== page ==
My tricks for more productive writing

Lately, I’ve started getting back into the mindset of wanting to push out higher word counts on a daily basis. There’s no secret to why – I’m working on a novel again (see front page sidebar for writing status on Chrysalis, which I update every few days. Chrysalis is intended to be the introductory novel for my character, Niki Hunter). The last few days especially, I’ve seen my word counts jump from a few hundred a day to a few k a day.

To be fair, the last few days I’ve also been off from work and without much in the way of commitments, unless you count going to the movies or taking the kids to Pokemon a hard pressing engagement. These are, however, the things that have worked for me.

  1. Tunes. Preferably something with a strong drum tempo and low word count. I prefer either Hans Zimmer (Man of Steel, Dark Knight, or the Sherlock Holmes soundtracks) or Bear McCreary (Battlestar Galactica reboot – I have them all). I find my fingers pounding in tune to the tempo, and I like that.
  2. Typing effect. Yeah, it’s arcane and stupid, but I’ve found that the sound of typing – especially when it corresponds to letters appearing on my screen – helps fuel my writing. The nice thing is that there are a lot of options here – you have FocusWriter, which can handle text and ODT files and has typewriter sounds built in. Or you can get something platform specific, like NoisyTyper on the Mac, that turns every keystroke into a typewriter sound.
  3. Actively counting words. I’ve loved Jamie Rubin’s scripts for word counting and spreadsheet updating without muss or fuss. Every time I change toolsets and workflows, I write helper scripts to keep the spreadsheets updated. The problem I’ve had lately, in addition to finally finding a tool that doesn’t meld well, is that the same thing that makes these scripts great – the lack of human intervention – also makes them less than ideal for mental tallies. Instead, I’ve gone back to an old spreadsheet format I used to use, which let’s me record daily writing updates on the novel and returns how many words I’ve written. This is not for everyone, or probably even for most, but for me the manual process of updating my word count serves the function of  reminding me how much I’ve done and how much more I might need to do. Programs like Scrivener or Storyist, if that’s your thing, can do this for you automagically. In my quest to be more platform agnostic, I’ve been working in LibreOffice lately, making for some more manual efforts.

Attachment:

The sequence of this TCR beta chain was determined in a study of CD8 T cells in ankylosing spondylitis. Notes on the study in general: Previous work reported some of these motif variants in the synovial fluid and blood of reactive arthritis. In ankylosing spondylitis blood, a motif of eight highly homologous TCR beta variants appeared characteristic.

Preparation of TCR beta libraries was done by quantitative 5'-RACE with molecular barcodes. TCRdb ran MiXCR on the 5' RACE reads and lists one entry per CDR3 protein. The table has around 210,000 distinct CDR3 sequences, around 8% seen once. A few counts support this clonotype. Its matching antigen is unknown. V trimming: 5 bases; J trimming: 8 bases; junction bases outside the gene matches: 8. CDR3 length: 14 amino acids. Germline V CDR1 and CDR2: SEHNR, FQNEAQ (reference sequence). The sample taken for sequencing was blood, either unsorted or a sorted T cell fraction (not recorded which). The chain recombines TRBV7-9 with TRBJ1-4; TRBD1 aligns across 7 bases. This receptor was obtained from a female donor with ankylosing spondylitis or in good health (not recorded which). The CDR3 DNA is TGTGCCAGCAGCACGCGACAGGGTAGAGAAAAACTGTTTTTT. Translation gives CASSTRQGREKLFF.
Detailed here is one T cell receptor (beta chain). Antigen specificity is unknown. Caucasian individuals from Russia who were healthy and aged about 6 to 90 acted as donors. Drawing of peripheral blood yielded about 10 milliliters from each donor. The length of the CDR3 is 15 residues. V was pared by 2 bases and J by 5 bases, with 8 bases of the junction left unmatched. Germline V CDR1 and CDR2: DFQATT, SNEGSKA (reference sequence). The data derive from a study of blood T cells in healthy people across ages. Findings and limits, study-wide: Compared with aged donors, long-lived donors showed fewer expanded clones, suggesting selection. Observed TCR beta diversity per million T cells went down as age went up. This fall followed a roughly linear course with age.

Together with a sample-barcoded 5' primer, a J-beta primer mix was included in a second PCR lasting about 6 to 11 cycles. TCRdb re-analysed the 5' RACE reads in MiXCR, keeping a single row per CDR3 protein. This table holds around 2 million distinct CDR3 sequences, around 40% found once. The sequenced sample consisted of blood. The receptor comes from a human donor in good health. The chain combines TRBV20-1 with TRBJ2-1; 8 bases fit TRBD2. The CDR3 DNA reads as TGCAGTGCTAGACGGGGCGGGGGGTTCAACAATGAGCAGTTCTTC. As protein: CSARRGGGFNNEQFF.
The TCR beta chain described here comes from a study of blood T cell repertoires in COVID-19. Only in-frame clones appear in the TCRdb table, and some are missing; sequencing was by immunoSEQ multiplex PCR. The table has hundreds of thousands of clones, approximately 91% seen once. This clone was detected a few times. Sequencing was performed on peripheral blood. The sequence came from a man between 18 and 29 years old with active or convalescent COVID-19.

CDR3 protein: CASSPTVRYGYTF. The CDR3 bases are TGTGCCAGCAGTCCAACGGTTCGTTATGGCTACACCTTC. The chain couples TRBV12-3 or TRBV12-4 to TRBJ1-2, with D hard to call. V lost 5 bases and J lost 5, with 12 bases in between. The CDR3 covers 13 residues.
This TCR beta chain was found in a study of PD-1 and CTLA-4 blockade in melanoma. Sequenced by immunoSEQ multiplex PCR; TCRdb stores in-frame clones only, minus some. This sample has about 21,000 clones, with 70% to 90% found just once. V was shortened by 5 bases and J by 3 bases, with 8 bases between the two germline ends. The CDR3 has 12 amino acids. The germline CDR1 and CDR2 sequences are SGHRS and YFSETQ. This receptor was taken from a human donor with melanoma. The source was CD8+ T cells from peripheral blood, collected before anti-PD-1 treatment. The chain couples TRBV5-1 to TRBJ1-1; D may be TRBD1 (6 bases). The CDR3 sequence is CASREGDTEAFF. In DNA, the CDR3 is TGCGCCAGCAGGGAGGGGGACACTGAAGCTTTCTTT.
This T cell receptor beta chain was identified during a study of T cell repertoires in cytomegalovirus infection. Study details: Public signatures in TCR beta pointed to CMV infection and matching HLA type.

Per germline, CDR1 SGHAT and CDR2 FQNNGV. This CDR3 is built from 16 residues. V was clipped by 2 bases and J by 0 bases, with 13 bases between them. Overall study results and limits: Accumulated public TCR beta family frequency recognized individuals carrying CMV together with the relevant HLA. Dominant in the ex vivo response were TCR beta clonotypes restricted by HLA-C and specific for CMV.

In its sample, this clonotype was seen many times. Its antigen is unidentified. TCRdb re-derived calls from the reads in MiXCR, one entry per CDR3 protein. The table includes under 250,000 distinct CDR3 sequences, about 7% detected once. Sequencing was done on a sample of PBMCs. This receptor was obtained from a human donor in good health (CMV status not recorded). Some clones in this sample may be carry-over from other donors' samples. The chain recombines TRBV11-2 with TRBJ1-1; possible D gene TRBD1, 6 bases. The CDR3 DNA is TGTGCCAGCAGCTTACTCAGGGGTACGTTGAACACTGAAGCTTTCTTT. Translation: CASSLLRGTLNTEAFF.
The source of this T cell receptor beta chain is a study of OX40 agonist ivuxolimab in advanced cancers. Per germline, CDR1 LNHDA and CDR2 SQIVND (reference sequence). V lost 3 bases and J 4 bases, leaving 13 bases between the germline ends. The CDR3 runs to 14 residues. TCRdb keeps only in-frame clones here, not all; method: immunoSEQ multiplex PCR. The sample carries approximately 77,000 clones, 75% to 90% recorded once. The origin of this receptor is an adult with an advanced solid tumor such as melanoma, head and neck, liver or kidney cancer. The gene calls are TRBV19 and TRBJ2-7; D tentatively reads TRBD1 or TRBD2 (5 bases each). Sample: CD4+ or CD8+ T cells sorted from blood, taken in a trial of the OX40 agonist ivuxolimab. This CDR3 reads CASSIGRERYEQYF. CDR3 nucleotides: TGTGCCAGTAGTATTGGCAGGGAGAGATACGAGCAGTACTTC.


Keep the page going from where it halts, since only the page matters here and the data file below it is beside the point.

4. #1k1hr – this twitter hashtag, when used, has helped me produce more words than I ever thought possible. The notion is simple. Announce or search on twitter, and then with or without others, start writing for exactly 60 minutes. I don’t know if it’s the time constraint or what, but I’ve had great success with this. There is no winning or losing, but the focusing for an hour on just the one thing – writing – can be exactly what you need sometimes.

These are the tricks that seem to help me. Of course, nothing beats just sitting ass in chair and writing. I hate using the expression, but these are like productivity hacks that work for me. Give a few a try. Worse case, you can leave me a comment somewhere telling me how awful it turned out and then my secret plan to figure out who my readers are will have begun to hatch.

 

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